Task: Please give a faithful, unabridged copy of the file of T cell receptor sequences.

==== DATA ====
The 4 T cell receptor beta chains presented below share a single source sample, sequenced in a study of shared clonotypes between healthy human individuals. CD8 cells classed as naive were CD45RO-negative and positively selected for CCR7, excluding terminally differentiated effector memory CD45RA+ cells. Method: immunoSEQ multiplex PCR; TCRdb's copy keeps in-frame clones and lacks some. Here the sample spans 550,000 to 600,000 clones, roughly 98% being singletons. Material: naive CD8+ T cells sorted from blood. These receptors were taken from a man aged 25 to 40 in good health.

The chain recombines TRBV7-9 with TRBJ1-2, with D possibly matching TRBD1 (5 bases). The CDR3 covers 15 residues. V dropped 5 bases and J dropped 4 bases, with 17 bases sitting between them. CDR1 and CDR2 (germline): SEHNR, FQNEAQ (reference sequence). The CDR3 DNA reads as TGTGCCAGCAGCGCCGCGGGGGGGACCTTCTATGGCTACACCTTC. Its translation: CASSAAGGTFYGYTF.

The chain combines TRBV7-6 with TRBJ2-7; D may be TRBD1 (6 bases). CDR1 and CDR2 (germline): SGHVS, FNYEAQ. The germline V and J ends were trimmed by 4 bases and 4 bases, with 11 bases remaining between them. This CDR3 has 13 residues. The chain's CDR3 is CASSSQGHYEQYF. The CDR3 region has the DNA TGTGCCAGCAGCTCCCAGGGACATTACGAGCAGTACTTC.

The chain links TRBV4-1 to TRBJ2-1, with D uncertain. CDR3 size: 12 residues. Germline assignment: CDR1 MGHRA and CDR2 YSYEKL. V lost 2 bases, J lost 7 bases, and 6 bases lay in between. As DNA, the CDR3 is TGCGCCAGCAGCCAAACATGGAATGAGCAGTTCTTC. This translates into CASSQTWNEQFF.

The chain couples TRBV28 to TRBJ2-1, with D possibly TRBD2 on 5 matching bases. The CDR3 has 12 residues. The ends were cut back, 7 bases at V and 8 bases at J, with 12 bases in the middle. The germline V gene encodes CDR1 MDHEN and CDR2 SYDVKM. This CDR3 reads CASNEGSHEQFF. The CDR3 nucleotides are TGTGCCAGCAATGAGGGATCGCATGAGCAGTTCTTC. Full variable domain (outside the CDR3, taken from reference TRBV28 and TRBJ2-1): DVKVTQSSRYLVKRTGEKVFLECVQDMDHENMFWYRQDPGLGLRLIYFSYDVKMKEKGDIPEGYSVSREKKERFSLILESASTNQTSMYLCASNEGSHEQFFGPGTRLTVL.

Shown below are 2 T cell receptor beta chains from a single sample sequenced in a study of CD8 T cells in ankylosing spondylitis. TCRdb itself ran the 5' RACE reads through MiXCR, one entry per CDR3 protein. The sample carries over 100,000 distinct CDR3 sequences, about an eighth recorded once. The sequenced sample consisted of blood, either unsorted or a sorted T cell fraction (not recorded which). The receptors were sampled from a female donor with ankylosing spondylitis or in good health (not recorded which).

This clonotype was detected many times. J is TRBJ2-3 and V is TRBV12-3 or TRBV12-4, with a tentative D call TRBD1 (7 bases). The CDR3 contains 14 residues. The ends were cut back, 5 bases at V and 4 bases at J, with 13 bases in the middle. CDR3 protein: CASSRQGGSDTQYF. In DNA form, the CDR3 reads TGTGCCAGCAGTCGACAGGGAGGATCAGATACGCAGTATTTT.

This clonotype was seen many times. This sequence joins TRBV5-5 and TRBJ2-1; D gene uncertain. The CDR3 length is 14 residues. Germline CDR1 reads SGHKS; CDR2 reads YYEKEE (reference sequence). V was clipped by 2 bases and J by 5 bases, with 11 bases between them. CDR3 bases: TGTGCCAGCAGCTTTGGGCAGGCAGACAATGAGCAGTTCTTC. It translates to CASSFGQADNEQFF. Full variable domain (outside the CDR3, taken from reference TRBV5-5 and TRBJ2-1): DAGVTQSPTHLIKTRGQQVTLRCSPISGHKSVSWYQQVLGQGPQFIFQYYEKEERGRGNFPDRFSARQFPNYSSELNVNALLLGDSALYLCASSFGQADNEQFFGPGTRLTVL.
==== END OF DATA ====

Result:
The 4 T cell receptor beta chains presented below share a single source sample, sequenced in a study of shared clonotypes between healthy human individuals. CD8 cells classed as naive were CD45RO-negative and positively selected for CCR7, excluding terminally differentiated effector memory CD45RA+ cells. Method: immunoSEQ multiplex PCR; TCRdb's copy keeps in-frame clones and lacks some. Here the sample spans 550,000 to 600,000 clones, roughly 98% being singletons. Material: naive CD8+ T cells sorted from blood. These receptors were taken from a man aged 25 to 40 in good health.

The chain recombines TRBV7-9 with TRBJ1-2, with D possibly matching TRBD1 (5 bases). The CDR3 covers 15 residues. V dropped 5 bases and J dropped 4 bases, with 17 bases sitting between them. CDR1 and CDR2 (germline): SEHNR, FQNEAQ (reference sequence). The CDR3 DNA reads as TGTGCCAGCAGCGCCGCGGGGGGGACCTTCTATGGCTACACCTTC. Its translation: CASSAAGGTFYGYTF.

The chain combines TRBV7-6 with TRBJ2-7; D may be TRBD1 (6 bases). CDR1 and CDR2 (germline): SGHVS, FNYEAQ. The germline V and J ends were trimmed by 4 bases and 4 bases, with 11 bases remaining between them. This CDR3 has 13 residues. The chain's CDR3 is CASSSQGHYEQYF. The CDR3 region has the DNA TGTGCCAGCAGCTCCCAGGGACATTACGAGCAGTACTTC.

The chain links TRBV4-1 to TRBJ2-1, with D uncertain. CDR3 size: 12 residues. Germline assignment: CDR1 MGHRA and CDR2 YSYEKL. V lost 2 bases, J lost 7 bases, and 6 bases lay in between. As DNA, the CDR3 is TGCGCCAGCAGCCAAACATGGAATGAGCAGTTCTTC. This translates into CASSQTWNEQFF.

The chain couples TRBV28 to TRBJ2-1, with D possibly TRBD2 on 5 matching bases. The CDR3 has 12 residues. The ends were cut back, 7 bases at V and 8 bases at J, with 12 bases in the middle. The germline V gene encodes CDR1 MDHEN and CDR2 SYDVKM. This CDR3 reads CASNEGSHEQFF. The CDR3 nucleotides are TGTGCCAGCAATGAGGGATCGCATGAGCAGTTCTTC. Full variable domain (outside the CDR3, taken from reference TRBV28 and TRBJ2-1): DVKVTQSSRYLVKRTGEKVFLECVQDMDHENMFWYRQDPGLGLRLIYFSYDVKMKEKGDIPEGYSVSREKKERFSLILESASTNQTSMYLCASNEGSHEQFFGPGTRLTVL.

Shown below are 2 T cell receptor beta chains from a single sample sequenced in a study of CD8 T cells in ankylosing spondylitis. TCRdb itself ran the 5' RACE reads through MiXCR, one entry per CDR3 protein. The sample carries over 100,000 distinct CDR3 sequences, about an eighth recorded once. The sequenced sample consisted of blood, either unsorted or a sorted T cell fraction (not recorded which). The receptors were sampled from a female donor with ankylosing spondylitis or in good health (not recorded which).

This clonotype was detected many times. J is TRBJ2-3 and V is TRBV12-3 or TRBV12-4, with a tentative D call TRBD1 (7 bases). The CDR3 contains 14 residues. The ends were cut back, 5 bases at V and 4 bases at J, with 13 bases in the middle. CDR3 protein: CASSRQGGSDTQYF. In DNA form, the CDR3 reads TGTGCCAGCAGTCGACAGGGAGGATCAGATACGCAGTATTTT.

This clonotype was seen many times. This sequence joins TRBV5-5 and TRBJ2-1; D gene uncertain. The CDR3 length is 14 residues. Germline CDR1 reads SGHKS; CDR2 reads YYEKEE (reference sequence). V was clipped by 2 bases and J by 5 bases, with 11 bases between them. CDR3 bases: TGTGCCAGCAGCTTTGGGCAGGCAGACAATGAGCAGTTCTTC. It translates to CASSFGQADNEQFF. Full variable domain (outside the CDR3, taken from reference TRBV5-5 and TRBJ2-1): DAGVTQSPTHLIKTRGQQVTLRCSPISGHKSVSWYQQVLGQGPQFIFQYYEKEERGRGNFPDRFSARQFPNYSSELNVNALLLGDSALYLCASSFGQADNEQFFGPGTRLTVL.